Creating a Pointer to a Structure

This is a discussion on Creating a Pointer to a Structure within the C Programming forums, part of the General Programming Boards category; I got back from Prelude's corner reviewing his tutorials on "Pointers" and another one on "Structures." I am still stumped ...

  1. #1
    Registered User Char*Pntr's Avatar
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    Unhappy Creating a Pointer to a Structure

    I got back from Prelude's corner reviewing his tutorials on "Pointers" and another one on "Structures." I am still stumped on a problem - I'm using the exact statements and format found in Sams "Teach yourself C in 21 days...6th edition" on the section dealing with structures.

    I'm using MS VS 2010, which may be part of the problem. Please only address the problem at hand - I could care less if the code below creates local or global variables, etc. I have not completed main() because of an earlier problem.

    Here's my simple code:

    Code:
    // dummy test area to test small snips of C code.   
    // 8/9/10
    //
    
    #include <stdio.h>
    
    struct Part		// define a simple structure
    {
    	short number;
    	char name[10];
    };
    
    struct Part *p_part; 	// declare a pointer to type part
    struct Part gizmo;	// declare an instance of type part
    
    p_part = &gizmo;        // now initialize the pointer
    
    
    int main(void)
    {
    
    (*p_part).number = 100;
    
    
     return 0; 
    }
    And here is the offending statement per my compiler:

    Code:
    p_part = &gizmo;    // now initialize the pointer
    I'm getting "Error: this declaration has no storage class or type specifier."

    Grrrr.....

    If it needed a storage class of type specifier, the book should have told me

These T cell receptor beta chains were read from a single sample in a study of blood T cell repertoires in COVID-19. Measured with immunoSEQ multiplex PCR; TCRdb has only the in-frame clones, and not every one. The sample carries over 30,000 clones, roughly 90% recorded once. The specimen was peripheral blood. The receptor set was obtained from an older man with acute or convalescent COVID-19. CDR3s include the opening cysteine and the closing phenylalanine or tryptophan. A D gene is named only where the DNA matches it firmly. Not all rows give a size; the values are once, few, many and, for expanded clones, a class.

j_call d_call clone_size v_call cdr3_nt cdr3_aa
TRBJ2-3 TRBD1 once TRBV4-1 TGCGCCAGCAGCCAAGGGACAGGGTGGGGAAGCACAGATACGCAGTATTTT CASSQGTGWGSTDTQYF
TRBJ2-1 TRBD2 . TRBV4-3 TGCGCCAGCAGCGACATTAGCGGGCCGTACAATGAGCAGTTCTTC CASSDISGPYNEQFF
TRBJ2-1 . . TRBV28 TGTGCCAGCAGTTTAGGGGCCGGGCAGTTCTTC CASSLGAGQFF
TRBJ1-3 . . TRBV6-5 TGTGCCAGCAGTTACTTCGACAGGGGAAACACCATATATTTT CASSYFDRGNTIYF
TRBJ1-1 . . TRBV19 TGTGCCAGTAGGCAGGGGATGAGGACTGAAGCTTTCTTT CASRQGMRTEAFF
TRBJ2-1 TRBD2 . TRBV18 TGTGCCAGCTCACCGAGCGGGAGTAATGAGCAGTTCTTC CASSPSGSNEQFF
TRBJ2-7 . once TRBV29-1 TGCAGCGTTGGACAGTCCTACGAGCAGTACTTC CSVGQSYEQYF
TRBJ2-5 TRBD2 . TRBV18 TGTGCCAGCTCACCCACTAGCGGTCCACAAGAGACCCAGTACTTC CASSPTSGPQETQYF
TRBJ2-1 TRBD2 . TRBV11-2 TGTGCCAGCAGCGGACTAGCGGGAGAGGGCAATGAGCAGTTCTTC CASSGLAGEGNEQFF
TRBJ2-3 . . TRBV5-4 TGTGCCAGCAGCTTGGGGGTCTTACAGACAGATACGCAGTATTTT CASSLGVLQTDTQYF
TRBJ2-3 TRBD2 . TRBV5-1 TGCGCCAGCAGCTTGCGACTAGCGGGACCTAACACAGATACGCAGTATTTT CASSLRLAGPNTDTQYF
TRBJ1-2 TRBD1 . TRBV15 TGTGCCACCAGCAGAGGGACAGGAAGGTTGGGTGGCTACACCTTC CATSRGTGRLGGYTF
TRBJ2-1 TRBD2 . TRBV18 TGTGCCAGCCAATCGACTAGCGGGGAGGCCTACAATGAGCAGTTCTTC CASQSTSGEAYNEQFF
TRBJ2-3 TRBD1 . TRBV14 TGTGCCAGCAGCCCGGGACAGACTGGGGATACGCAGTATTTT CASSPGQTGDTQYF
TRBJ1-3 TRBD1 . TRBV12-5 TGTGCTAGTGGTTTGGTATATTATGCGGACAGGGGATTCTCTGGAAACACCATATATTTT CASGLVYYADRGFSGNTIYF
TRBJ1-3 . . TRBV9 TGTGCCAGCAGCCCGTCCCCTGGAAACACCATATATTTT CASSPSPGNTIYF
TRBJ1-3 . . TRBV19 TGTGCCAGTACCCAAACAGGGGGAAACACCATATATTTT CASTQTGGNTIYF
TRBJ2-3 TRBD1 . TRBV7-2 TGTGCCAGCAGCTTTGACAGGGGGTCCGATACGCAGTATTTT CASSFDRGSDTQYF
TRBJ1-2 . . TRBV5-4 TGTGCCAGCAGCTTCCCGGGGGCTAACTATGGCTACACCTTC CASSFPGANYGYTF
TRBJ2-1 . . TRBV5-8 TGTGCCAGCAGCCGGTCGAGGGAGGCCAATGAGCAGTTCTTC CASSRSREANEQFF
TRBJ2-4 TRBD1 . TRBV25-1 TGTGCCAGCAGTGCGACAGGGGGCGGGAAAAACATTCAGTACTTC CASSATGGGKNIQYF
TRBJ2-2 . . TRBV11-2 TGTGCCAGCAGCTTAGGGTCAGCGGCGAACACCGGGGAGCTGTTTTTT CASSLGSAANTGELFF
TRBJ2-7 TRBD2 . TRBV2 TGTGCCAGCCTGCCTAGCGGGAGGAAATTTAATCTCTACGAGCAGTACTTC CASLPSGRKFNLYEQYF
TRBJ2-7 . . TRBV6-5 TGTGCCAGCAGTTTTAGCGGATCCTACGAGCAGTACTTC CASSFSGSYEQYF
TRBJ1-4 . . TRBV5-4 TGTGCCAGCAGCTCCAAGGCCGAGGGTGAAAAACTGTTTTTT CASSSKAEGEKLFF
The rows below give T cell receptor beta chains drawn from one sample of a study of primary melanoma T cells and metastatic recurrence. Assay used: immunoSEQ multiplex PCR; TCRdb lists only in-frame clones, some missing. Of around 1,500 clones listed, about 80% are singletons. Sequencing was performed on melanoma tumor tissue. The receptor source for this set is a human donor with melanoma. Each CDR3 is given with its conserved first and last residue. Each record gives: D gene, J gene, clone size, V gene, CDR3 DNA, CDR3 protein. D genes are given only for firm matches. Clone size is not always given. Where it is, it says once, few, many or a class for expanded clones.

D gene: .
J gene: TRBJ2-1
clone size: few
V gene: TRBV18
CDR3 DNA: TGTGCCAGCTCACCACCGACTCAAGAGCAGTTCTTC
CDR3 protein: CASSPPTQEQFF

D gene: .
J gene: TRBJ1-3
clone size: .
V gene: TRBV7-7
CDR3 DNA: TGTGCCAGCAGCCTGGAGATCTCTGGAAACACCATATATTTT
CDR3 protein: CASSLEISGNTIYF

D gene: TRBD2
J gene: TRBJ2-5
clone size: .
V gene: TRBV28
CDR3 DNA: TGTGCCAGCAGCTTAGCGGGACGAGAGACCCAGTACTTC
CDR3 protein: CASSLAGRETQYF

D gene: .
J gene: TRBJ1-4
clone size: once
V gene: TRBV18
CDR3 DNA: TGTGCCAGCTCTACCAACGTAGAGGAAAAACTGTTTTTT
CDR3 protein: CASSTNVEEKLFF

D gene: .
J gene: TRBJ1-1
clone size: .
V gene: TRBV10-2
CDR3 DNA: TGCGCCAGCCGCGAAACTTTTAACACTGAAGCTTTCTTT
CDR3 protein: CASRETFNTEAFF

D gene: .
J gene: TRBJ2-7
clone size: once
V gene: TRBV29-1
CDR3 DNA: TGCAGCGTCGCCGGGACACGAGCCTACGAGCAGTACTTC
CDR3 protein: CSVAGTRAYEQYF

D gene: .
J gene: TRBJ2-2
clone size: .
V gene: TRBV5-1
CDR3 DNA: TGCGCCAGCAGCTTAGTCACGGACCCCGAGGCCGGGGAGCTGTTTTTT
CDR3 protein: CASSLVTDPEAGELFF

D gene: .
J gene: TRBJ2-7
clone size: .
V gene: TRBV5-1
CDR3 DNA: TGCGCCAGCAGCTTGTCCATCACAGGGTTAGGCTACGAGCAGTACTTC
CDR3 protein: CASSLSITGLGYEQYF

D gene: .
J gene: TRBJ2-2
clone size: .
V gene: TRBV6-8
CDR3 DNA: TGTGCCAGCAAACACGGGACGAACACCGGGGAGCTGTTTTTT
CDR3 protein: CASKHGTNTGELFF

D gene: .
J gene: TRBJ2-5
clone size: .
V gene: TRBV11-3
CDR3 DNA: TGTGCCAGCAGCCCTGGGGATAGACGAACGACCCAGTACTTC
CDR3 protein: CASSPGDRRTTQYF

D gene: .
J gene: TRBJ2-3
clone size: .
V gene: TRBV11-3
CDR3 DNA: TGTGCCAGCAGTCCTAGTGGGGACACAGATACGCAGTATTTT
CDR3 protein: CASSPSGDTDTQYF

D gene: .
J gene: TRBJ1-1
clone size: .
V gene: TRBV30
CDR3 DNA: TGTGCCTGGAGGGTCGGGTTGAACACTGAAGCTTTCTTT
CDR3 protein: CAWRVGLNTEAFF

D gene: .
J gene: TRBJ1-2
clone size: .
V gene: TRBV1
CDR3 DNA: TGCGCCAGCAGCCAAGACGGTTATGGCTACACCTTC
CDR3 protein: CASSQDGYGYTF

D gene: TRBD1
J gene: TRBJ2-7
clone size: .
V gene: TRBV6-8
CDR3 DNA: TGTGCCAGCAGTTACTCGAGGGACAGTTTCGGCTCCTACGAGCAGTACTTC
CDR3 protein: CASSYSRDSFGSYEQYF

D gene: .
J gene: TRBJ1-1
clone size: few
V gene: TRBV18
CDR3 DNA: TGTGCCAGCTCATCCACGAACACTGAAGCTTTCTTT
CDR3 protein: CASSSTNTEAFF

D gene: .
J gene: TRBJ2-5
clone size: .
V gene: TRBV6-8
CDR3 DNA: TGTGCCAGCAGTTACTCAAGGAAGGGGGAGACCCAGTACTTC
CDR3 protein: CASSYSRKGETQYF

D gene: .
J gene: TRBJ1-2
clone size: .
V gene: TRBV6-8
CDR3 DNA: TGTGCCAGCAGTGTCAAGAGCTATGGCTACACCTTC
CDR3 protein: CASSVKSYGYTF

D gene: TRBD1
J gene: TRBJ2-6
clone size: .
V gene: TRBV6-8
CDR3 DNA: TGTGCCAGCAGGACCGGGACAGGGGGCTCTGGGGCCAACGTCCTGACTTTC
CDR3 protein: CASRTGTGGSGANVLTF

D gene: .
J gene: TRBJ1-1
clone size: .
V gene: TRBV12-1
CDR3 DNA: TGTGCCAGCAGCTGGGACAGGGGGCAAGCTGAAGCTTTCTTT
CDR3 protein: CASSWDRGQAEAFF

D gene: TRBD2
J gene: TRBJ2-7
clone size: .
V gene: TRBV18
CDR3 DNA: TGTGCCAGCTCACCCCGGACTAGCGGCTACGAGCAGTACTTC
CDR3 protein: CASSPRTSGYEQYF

to use one.

    Thanks for any help!

  2. #2
    ... kermit's Avatar
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    Try moving this into main:

    Code:
    p_part = &gizmo;        // now initialize the pointer

  3. #3
    Registered User C_ntua's Avatar
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    You cannot have a command (like assignment) outside a function.
    That is why you put it in the main function.
    The only thing you can do is initialize variables, which is not exactly a command even though they have the same syntax.

    The compiler assumes that you wanted to declare a variable by that line of code and gives you the error it gives you

  4. #4
    Registered User Char*Pntr's Avatar
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    Smile Wow, that was fast!

    Thank you very much kermit and C_nutra.

    I learned something new; you can initialize variables outside of main(), but I cannot make an assignment statement. From a beginner's view, this point is subtle. But it's starting to make sense. I compiled the code with the correction & all is well.

    You guys are awesome! :-)

  5. #5
    C++まいる!Cをこわせ! Elysia's Avatar
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    Btw, you are aware of the -> syntax?
    Such as p_part->number = 100;
    Quote Originally Posted by Adak View Post
    io.h certainly IS included in some modern compilers. It is no longer part of the standard for C, but it is nevertheless, included in the very latest Pelles C versions.
    Quote Originally Posted by Salem View Post
    You mean it's included as a crutch to help ancient programmers limp along without them having to relearn too much.

    Outside of your DOS world, your header file is meaningless.

  6. #6
    Registered User Char*Pntr's Avatar
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    Smile

    Hi Elysia, Yes I knew that and that was how I ultimately printed out the structure's data. A few pages later in this book states: "If str is a structure, p_str is a pointer to str, and memb is a member of str, then one can access str.memb by writing p_str -> memb"

    also it says the following 3 expressions will print out the same data:

    Code:
    str.memb
    
    (*p_str).memb
    
    p_str -> memb
    Thanks for your help!

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